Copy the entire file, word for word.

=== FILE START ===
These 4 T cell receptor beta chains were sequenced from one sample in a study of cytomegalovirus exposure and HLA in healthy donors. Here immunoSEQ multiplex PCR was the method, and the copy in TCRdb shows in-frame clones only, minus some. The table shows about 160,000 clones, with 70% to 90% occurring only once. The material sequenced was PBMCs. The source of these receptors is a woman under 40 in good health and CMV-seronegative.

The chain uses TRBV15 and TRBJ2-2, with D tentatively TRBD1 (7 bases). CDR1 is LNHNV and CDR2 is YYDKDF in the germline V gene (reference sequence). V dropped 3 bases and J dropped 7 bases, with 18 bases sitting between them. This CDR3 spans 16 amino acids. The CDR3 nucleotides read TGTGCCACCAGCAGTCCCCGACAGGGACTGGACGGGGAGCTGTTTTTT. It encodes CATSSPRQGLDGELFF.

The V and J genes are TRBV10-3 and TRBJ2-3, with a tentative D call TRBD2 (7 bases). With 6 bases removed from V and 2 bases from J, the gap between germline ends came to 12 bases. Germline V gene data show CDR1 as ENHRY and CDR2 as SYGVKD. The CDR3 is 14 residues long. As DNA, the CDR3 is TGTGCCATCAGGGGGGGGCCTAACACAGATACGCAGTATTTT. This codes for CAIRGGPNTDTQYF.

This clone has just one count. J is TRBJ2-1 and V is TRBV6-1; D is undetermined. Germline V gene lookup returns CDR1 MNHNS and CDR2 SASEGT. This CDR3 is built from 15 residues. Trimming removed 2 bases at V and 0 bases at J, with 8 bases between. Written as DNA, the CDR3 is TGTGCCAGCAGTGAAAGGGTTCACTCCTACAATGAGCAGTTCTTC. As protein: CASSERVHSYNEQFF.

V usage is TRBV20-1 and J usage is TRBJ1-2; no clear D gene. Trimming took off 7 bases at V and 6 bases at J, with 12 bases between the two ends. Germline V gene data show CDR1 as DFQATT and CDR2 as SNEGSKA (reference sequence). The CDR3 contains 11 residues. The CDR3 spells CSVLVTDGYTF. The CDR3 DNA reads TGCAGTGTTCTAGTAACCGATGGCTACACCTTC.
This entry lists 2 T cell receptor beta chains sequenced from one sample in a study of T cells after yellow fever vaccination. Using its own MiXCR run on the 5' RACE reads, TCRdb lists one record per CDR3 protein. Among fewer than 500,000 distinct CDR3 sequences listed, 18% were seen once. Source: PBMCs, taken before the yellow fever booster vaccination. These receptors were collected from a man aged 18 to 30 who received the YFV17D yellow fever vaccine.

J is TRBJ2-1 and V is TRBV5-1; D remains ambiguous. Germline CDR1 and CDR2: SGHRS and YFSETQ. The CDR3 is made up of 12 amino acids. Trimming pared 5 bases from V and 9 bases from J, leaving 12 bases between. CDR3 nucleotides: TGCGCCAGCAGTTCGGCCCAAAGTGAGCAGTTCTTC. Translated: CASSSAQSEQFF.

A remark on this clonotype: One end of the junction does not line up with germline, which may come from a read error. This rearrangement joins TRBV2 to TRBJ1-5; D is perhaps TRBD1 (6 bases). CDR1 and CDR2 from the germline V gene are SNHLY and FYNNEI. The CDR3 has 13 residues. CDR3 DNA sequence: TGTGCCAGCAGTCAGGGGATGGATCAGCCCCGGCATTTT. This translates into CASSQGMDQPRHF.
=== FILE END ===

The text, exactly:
These 4 T cell receptor beta chains were sequenced from one sample in a study of cytomegalovirus exposure and HLA in healthy donors. Here immunoSEQ multiplex PCR was the method, and the copy in TCRdb shows in-frame clones only, minus some. The table shows about 160,000 clones, with 70% to 90% occurring only once. The material sequenced was PBMCs. The source of these receptors is a woman under 40 in good health and CMV-seronegative.

The chain uses TRBV15 and TRBJ2-2, with D tentatively TRBD1 (7 bases). CDR1 is LNHNV and CDR2 is YYDKDF in the germline V gene (reference sequence). V dropped 3 bases and J dropped 7 bases, with 18 bases sitting between them. This CDR3 spans 16 amino acids. The CDR3 nucleotides read TGTGCCACCAGCAGTCCCCGACAGGGACTGGACGGGGAGCTGTTTTTT. It encodes CATSSPRQGLDGELFF.

The V and J genes are TRBV10-3 and TRBJ2-3, with a tentative D call TRBD2 (7 bases). With 6 bases removed from V and 2 bases from J, the gap between germline ends came to 12 bases. Germline V gene data show CDR1 as ENHRY and CDR2 as SYGVKD. The CDR3 is 14 residues long. As DNA, the CDR3 is TGTGCCATCAGGGGGGGGCCTAACACAGATACGCAGTATTTT. This codes for CAIRGGPNTDTQYF.

This clone has just one count. J is TRBJ2-1 and V is TRBV6-1; D is undetermined. Germline V gene lookup returns CDR1 MNHNS and CDR2 SASEGT. This CDR3 is built from 15 residues. Trimming removed 2 bases at V and 0 bases at J, with 8 bases between. Written as DNA, the CDR3 is TGTGCCAGCAGTGAAAGGGTTCACTCCTACAATGAGCAGTTCTTC. As protein: CASSERVHSYNEQFF.

V usage is TRBV20-1 and J usage is TRBJ1-2; no clear D gene. Trimming took off 7 bases at V and 6 bases at J, with 12 bases between the two ends. Germline V gene data show CDR1 as DFQATT and CDR2 as SNEGSKA (reference sequence). The CDR3 contains 11 residues. The CDR3 spells CSVLVTDGYTF. The CDR3 DNA reads TGCAGTGTTCTAGTAACCGATGGCTACACCTTC.
This entry lists 2 T cell receptor beta chains sequenced from one sample in a study of T cells after yellow fever vaccination. Using its own MiXCR run on the 5' RACE reads, TCRdb lists one record per CDR3 protein. Among fewer than 500,000 distinct CDR3 sequences listed, 18% were seen once. Source: PBMCs, taken before the yellow fever booster vaccination. These receptors were collected from a man aged 18 to 30 who received the YFV17D yellow fever vaccine.

J is TRBJ2-1 and V is TRBV5-1; D remains ambiguous. Germline CDR1 and CDR2: SGHRS and YFSETQ. The CDR3 is made up of 12 amino acids. Trimming pared 5 bases from V and 9 bases from J, leaving 12 bases between. CDR3 nucleotides: TGCGCCAGCAGTTCGGCCCAAAGTGAGCAGTTCTTC. Translated: CASSSAQSEQFF.

A remark on this clonotype: One end of the junction does not line up with germline, which may come from a read error. This rearrangement joins TRBV2 to TRBJ1-5; D is perhaps TRBD1 (6 bases). CDR1 and CDR2 from the germline V gene are SNHLY and FYNNEI. The CDR3 has 13 residues. CDR3 DNA sequence: TGTGCCAGCAGTCAGGGGATGGATCAGCCCCGGCATTTT. This translates into CASSQGMDQPRHF.